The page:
Drowning in Children

Drowning is defined as death due to suffocation from submersion in water. The definition implies that a drowning victim develops an air-liquid interface that prevents the breathing of air. ”Near drowning” is the term used when submersion victim survives. ”Wet drowning” is the term used when fluid is aspirated into the lungs.

Clinical Features

Patients with near drowning can be grouped into three categories depending on their severity:

  • Category A- Patient is awake and conscious.
  • Category B- Victims are stuporous, have respiratory distress, cyanosis and hypothermia.
  • Category C- Patients are comatosed and may be in flaccid state. They ultimately develop respiratory failure and apnea.

Risk Factors

  • Decreased supervision (Bathtubs, buckets, toilets, swimming pools)
  • Risk taking behavior ( Swimming, boating, alcohol/drug).

Sequence of Events in Drowning

  • SENSE OF PANIC which is expressed by: violent struggle, automatic swimming movements, Usually followed by period of apnea. Duration: 1-2 minutes. Hypoxemia, hypercapnia may occur.
  • ATTEMPT AT TAKING A BREATH: Water may be freely inhaled Or may cause glottic spasm due to impingement. Dry drowning- In 10-15 % victims: glottic spasm severe asphyxia water may not enter the lungs unless subconcious. Wet drowning: In 85-90 % victims: water is swallowed, inducing vomiting, gasping & aspiration of water into lungs. When expiratory effort is made: fine froth, sometimes blood stained. 


1. Get help

  • Notify a lifeguard, if one is close. If not, ask someone to call 911.
  • If you are alone, follow the steps below.

2. Move the person

  • Take the person out of the water.
3. Check for breathing
  • Place your ear next to the person’s mouth and nose. Do you feel air on your cheek?
  • Look to see if the person’s chest is moving.
4. If the Person is Not Breathing, Check Pulse
  • Check the person’s pulse for 10 seconds.
5. If There Is No Pulse, Start CPR

For an adult:

  • Carefully place the person on their back.
  • Place the heel of one hand on the center of the chest at the nipple line. You can also push with one hand on top of the other.
  • Press down at least 2 inches. Make sure not to press on ribs.
  • Do chest compressions only, at the rate of 100-120 per minute or more. Let the chest rise completely between pushes.
  • Check to see if the person has started breathing.

For a child, CPR starts with rescue breathing:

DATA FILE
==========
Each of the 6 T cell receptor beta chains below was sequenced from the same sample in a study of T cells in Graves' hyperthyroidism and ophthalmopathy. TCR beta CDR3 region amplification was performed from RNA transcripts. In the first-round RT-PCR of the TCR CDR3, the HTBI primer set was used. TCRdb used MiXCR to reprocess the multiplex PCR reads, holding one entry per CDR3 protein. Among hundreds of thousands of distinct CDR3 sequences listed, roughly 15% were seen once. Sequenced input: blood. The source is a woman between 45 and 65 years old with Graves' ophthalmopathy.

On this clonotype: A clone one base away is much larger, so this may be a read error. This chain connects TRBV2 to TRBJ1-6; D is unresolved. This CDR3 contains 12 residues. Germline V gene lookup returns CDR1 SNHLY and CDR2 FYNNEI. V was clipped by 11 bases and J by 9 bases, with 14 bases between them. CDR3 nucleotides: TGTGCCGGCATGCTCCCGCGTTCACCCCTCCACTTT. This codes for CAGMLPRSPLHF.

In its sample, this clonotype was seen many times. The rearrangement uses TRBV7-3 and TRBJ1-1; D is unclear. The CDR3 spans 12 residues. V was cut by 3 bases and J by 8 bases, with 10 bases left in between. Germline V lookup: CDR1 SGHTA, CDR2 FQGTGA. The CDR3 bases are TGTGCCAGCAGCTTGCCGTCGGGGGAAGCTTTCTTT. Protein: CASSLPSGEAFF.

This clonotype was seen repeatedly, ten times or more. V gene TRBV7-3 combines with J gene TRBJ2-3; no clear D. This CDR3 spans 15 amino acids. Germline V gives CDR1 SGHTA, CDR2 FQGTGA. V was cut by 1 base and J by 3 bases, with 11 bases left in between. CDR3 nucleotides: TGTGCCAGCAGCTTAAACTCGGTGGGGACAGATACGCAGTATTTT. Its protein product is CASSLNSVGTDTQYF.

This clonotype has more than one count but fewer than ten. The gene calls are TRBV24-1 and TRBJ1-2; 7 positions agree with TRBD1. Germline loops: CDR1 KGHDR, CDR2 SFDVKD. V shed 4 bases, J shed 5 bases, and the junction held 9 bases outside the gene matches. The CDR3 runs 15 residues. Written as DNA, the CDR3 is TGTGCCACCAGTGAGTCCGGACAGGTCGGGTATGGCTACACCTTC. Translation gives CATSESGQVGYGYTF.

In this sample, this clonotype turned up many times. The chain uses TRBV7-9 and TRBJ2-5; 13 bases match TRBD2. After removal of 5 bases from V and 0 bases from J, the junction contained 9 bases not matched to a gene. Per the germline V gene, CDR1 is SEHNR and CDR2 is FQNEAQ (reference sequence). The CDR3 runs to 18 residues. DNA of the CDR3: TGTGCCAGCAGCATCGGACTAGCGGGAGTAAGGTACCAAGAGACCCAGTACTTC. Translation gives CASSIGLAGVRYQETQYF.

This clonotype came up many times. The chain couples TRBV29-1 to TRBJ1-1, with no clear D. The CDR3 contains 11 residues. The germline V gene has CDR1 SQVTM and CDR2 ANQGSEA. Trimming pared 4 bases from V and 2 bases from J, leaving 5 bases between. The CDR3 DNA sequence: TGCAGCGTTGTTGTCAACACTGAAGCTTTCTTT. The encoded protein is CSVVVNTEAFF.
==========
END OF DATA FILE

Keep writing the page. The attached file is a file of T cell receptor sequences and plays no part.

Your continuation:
• Carefully place the child on their back.
  • Tilt head back and lift the chin. For a baby, be careful not to tilt the head back too far.
  • With an older child, pinch the nose closed and put your mouth over the child’s mouth, forming a tight seal. With an infant, place your mouth over both the baby’s nose and mouth.
  • Blow into the child’s mouth for 1 second. You should see their chest rise.
  • Repeat the breath a second time.

Then begin chest compressions:

  • For a child, place the heel of one hand on the center of the chest at the nipple line. For an infant, place two fingers on the breastbone.
  • Press down at least 2 inches for a child, about 1 and 1/2 inches for an infant. Make sure not to press on the ribs or the end of the breastbone.
  • Do 30 chest compressions, at the rate of 100 per minute. Let the chest rise completely between pushes.
  • Check to see if the child has started breathing.

If you’re alone, take a break to call 911 after 2 minutes of CPR.

6. Repeat if person Is still not breathing
  • If you’ve been trained in CPR, you can now add two rescue breaths to the adult CPR cycle. Open the airway by tilting the head back and lifting the chin.
  • Pinch the nose of the victim closed. Take a normal breath, cover the victim’s mouth with yours to create an airtight seal, and then give 2 one-second breaths as you watch for the chest to rise.
  • Give two breaths followed by 30 chest compressions.
  • Continue the cycle of 30 compressions and two breaths until the person starts breathing or emergency help arrives.


  • Remove victim from the water as soon as possible. -Airway, breathing, and circulation.
  • The aim of resuscitation at the scene is to prevent irreversible tissue injury from prolonged hypoxia and ischemia.
  • Mouth-to-mouth breathing should be performed even while in the water if it can be accomplished. – The stability of the cervical spine
  • Avoid prolonged attempts to remove water from the lungs
  • Most drowning victims aspirate relatively small amounts of water, the Heimlich maneuver can not remove aspirated fresh water or pulmonary edema fluid.

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